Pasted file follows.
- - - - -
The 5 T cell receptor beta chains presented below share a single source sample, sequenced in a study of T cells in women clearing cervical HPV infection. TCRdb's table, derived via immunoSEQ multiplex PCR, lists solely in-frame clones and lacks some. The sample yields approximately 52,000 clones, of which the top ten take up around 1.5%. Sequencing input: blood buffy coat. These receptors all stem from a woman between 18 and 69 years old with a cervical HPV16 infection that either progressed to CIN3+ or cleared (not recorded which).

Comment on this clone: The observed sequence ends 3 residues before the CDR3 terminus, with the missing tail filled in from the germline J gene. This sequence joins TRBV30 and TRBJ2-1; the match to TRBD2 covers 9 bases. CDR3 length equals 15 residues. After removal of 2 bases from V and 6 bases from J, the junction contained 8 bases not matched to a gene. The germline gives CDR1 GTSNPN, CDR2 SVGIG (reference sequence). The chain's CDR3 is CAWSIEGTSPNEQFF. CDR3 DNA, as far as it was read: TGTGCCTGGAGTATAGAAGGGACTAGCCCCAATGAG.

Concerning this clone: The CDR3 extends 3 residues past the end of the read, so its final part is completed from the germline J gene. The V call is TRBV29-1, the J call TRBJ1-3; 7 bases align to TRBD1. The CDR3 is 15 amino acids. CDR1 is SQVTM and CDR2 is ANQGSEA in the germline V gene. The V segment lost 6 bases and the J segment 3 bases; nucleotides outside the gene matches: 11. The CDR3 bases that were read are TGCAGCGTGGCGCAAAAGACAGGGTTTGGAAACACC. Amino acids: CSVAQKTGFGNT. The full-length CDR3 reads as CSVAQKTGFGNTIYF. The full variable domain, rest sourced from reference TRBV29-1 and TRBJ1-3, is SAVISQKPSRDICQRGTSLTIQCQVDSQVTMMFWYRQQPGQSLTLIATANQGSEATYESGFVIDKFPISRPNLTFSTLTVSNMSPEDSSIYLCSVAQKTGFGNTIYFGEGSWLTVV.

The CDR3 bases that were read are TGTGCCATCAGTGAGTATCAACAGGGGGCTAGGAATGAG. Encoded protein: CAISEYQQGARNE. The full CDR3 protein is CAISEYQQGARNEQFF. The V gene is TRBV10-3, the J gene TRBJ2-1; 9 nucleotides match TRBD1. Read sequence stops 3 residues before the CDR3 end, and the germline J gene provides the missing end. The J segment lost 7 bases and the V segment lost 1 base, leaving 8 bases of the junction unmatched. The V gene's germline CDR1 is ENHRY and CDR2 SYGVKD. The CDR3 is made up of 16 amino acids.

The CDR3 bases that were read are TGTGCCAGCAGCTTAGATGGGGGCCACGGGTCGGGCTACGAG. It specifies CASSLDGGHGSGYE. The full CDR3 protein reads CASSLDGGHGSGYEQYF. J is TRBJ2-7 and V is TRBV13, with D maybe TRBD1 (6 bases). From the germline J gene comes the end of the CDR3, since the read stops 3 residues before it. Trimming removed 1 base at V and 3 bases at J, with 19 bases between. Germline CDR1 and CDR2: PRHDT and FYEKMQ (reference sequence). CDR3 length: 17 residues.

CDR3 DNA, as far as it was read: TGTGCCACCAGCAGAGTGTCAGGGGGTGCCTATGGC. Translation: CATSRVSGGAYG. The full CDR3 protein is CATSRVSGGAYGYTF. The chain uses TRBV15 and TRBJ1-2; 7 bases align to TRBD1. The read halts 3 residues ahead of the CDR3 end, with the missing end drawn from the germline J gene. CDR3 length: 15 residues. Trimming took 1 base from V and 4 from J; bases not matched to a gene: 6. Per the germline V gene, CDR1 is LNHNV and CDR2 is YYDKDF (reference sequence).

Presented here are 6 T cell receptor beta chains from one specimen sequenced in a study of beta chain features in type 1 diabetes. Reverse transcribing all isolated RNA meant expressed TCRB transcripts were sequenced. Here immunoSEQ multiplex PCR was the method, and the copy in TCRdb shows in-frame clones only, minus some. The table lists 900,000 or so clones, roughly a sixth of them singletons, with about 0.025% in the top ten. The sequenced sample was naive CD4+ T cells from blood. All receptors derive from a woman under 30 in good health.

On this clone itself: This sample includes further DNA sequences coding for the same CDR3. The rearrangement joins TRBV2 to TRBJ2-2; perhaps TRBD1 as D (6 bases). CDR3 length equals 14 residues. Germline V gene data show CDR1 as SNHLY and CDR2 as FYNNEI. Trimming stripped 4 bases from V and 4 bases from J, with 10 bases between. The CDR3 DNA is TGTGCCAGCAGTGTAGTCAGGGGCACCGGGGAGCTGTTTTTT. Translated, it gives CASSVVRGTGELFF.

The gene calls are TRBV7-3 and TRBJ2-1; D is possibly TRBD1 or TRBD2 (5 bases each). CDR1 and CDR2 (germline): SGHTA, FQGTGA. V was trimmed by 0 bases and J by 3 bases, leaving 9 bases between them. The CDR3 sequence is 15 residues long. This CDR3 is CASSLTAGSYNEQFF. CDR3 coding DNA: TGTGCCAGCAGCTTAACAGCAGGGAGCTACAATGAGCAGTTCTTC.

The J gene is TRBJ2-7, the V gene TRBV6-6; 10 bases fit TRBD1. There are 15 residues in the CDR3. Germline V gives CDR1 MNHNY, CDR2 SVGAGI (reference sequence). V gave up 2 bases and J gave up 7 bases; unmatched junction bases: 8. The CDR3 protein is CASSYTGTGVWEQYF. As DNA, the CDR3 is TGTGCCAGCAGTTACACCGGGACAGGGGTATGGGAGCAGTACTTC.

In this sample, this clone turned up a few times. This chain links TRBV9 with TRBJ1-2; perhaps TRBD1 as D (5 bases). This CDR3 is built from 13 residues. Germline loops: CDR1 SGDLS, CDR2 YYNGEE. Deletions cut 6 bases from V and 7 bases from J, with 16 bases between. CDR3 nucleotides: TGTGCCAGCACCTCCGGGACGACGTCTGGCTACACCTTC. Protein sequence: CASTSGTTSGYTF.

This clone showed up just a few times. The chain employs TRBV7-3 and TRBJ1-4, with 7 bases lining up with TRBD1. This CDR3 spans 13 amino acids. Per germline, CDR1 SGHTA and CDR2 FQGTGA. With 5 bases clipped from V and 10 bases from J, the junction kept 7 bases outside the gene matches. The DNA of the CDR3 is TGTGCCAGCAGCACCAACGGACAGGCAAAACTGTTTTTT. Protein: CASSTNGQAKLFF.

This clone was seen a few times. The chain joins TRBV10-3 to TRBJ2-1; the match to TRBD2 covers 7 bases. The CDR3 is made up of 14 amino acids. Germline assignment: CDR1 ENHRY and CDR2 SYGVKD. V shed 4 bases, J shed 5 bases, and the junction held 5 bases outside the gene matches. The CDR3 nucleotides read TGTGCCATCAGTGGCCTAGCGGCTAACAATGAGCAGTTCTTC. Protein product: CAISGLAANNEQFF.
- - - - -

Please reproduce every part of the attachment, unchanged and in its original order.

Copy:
The 5 T cell receptor beta chains presented below share a single source sample, sequenced in a study of T cells in women clearing cervical HPV infection. TCRdb's table, derived via immunoSEQ multiplex PCR, lists solely in-frame clones and lacks some. The sample yields approximately 52,000 clones, of which the top ten take up around 1.5%. Sequencing input: blood buffy coat. These receptors all stem from a woman between 18 and 69 years old with a cervical HPV16 infection that either progressed to CIN3+ or cleared (not recorded which).

Comment on this clone: The observed sequence ends 3 residues before the CDR3 terminus, with the missing tail filled in from the germline J gene. This sequence joins TRBV30 and TRBJ2-1; the match to TRBD2 covers 9 bases. CDR3 length equals 15 residues. After removal of 2 bases from V and 6 bases from J, the junction contained 8 bases not matched to a gene. The germline gives CDR1 GTSNPN, CDR2 SVGIG (reference sequence). The chain's CDR3 is CAWSIEGTSPNEQFF. CDR3 DNA, as far as it was read: TGTGCCTGGAGTATAGAAGGGACTAGCCCCAATGAG.

Concerning this clone: The CDR3 extends 3 residues past the end of the read, so its final part is completed from the germline J gene. The V call is TRBV29-1, the J call TRBJ1-3; 7 bases align to TRBD1. The CDR3 is 15 amino acids. CDR1 is SQVTM and CDR2 is ANQGSEA in the germline V gene. The V segment lost 6 bases and the J segment 3 bases; nucleotides outside the gene matches: 11. The CDR3 bases that were read are TGCAGCGTGGCGCAAAAGACAGGGTTTGGAAACACC. Amino acids: CSVAQKTGFGNT. The full-length CDR3 reads as CSVAQKTGFGNTIYF. The full variable domain, rest sourced from reference TRBV29-1 and TRBJ1-3, is SAVISQKPSRDICQRGTSLTIQCQVDSQVTMMFWYRQQPGQSLTLIATANQGSEATYESGFVIDKFPISRPNLTFSTLTVSNMSPEDSSIYLCSVAQKTGFGNTIYFGEGSWLTVV.

The CDR3 bases that were read are TGTGCCATCAGTGAGTATCAACAGGGGGCTAGGAATGAG. Encoded protein: CAISEYQQGARNE. The full CDR3 protein is CAISEYQQGARNEQFF. The V gene is TRBV10-3, the J gene TRBJ2-1; 9 nucleotides match TRBD1. Read sequence stops 3 residues before the CDR3 end, and the germline J gene provides the missing end. The J segment lost 7 bases and the V segment lost 1 base, leaving 8 bases of the junction unmatched. The V gene's germline CDR1 is ENHRY and CDR2 SYGVKD. The CDR3 is made up of 16 amino acids.

The CDR3 bases that were read are TGTGCCAGCAGCTTAGATGGGGGCCACGGGTCGGGCTACGAG. It specifies CASSLDGGHGSGYE. The full CDR3 protein reads CASSLDGGHGSGYEQYF. J is TRBJ2-7 and V is TRBV13, with D maybe TRBD1 (6 bases). From the germline J gene comes the end of the CDR3, since the read stops 3 residues before it. Trimming removed 1 base at V and 3 bases at J, with 19 bases between. Germline CDR1 and CDR2: PRHDT and FYEKMQ (reference sequence). CDR3 length: 17 residues.

CDR3 DNA, as far as it was read: TGTGCCACCAGCAGAGTGTCAGGGGGTGCCTATGGC. Translation: CATSRVSGGAYG. The full CDR3 protein is CATSRVSGGAYGYTF. The chain uses TRBV15 and TRBJ1-2; 7 bases align to TRBD1. The read halts 3 residues ahead of the CDR3 end, with the missing end drawn from the germline J gene. CDR3 length: 15 residues. Trimming took 1 base from V and 4 from J; bases not matched to a gene: 6. Per the germline V gene, CDR1 is LNHNV and CDR2 is YYDKDF (reference sequence).

Presented here are 6 T cell receptor beta chains from one specimen sequenced in a study of beta chain features in type 1 diabetes. Reverse transcribing all isolated RNA meant expressed TCRB transcripts were sequenced. Here immunoSEQ multiplex PCR was the method, and the copy in TCRdb shows in-frame clones only, minus some. The table lists 900,000 or so clones, roughly a sixth of them singletons, with about 0.025% in the top ten. The sequenced sample was naive CD4+ T cells from blood. All receptors derive from a woman under 30 in good health.

On this clone itself: This sample includes further DNA sequences coding for the same CDR3. The rearrangement joins TRBV2 to TRBJ2-2; perhaps TRBD1 as D (6 bases). CDR3 length equals 14 residues. Germline V gene data show CDR1 as SNHLY and CDR2 as FYNNEI. Trimming stripped 4 bases from V and 4 bases from J, with 10 bases between. The CDR3 DNA is TGTGCCAGCAGTGTAGTCAGGGGCACCGGGGAGCTGTTTTTT. Translated, it gives CASSVVRGTGELFF.

The gene calls are TRBV7-3 and TRBJ2-1; D is possibly TRBD1 or TRBD2 (5 bases each). CDR1 and CDR2 (germline): SGHTA, FQGTGA. V was trimmed by 0 bases and J by 3 bases, leaving 9 bases between them. The CDR3 sequence is 15 residues long. This CDR3 is CASSLTAGSYNEQFF. CDR3 coding DNA: TGTGCCAGCAGCTTAACAGCAGGGAGCTACAATGAGCAGTTCTTC.

The J gene is TRBJ2-7, the V gene TRBV6-6; 10 bases fit TRBD1. There are 15 residues in the CDR3. Germline V gives CDR1 MNHNY, CDR2 SVGAGI (reference sequence). V gave up 2 bases and J gave up 7 bases; unmatched junction bases: 8. The CDR3 protein is CASSYTGTGVWEQYF. As DNA, the CDR3 is TGTGCCAGCAGTTACACCGGGACAGGGGTATGGGAGCAGTACTTC.

In this sample, this clone turned up a few times. This chain links TRBV9 with TRBJ1-2; perhaps TRBD1 as D (5 bases). This CDR3 is built from 13 residues. Germline loops: CDR1 SGDLS, CDR2 YYNGEE. Deletions cut 6 bases from V and 7 bases from J, with 16 bases between. CDR3 nucleotides: TGTGCCAGCACCTCCGGGACGACGTCTGGCTACACCTTC. Protein sequence: CASTSGTTSGYTF.

This clone showed up just a few times. The chain employs TRBV7-3 and TRBJ1-4, with 7 bases lining up with TRBD1. This CDR3 spans 13 amino acids. Per germline, CDR1 SGHTA and CDR2 FQGTGA. With 5 bases clipped from V and 10 bases from J, the junction kept 7 bases outside the gene matches. The DNA of the CDR3 is TGTGCCAGCAGCACCAACGGACAGGCAAAACTGTTTTTT. Protein: CASSTNGQAKLFF.

This clone was seen a few times. The chain joins TRBV10-3 to TRBJ2-1; the match to TRBD2 covers 7 bases. The CDR3 is made up of 14 amino acids. Germline assignment: CDR1 ENHRY and CDR2 SYGVKD. V shed 4 bases, J shed 5 bases, and the junction held 5 bases outside the gene matches. The CDR3 nucleotides read TGTGCCATCAGTGGCCTAGCGGCTAACAATGAGCAGTTCTTC. Protein product: CAISGLAANNEQFF.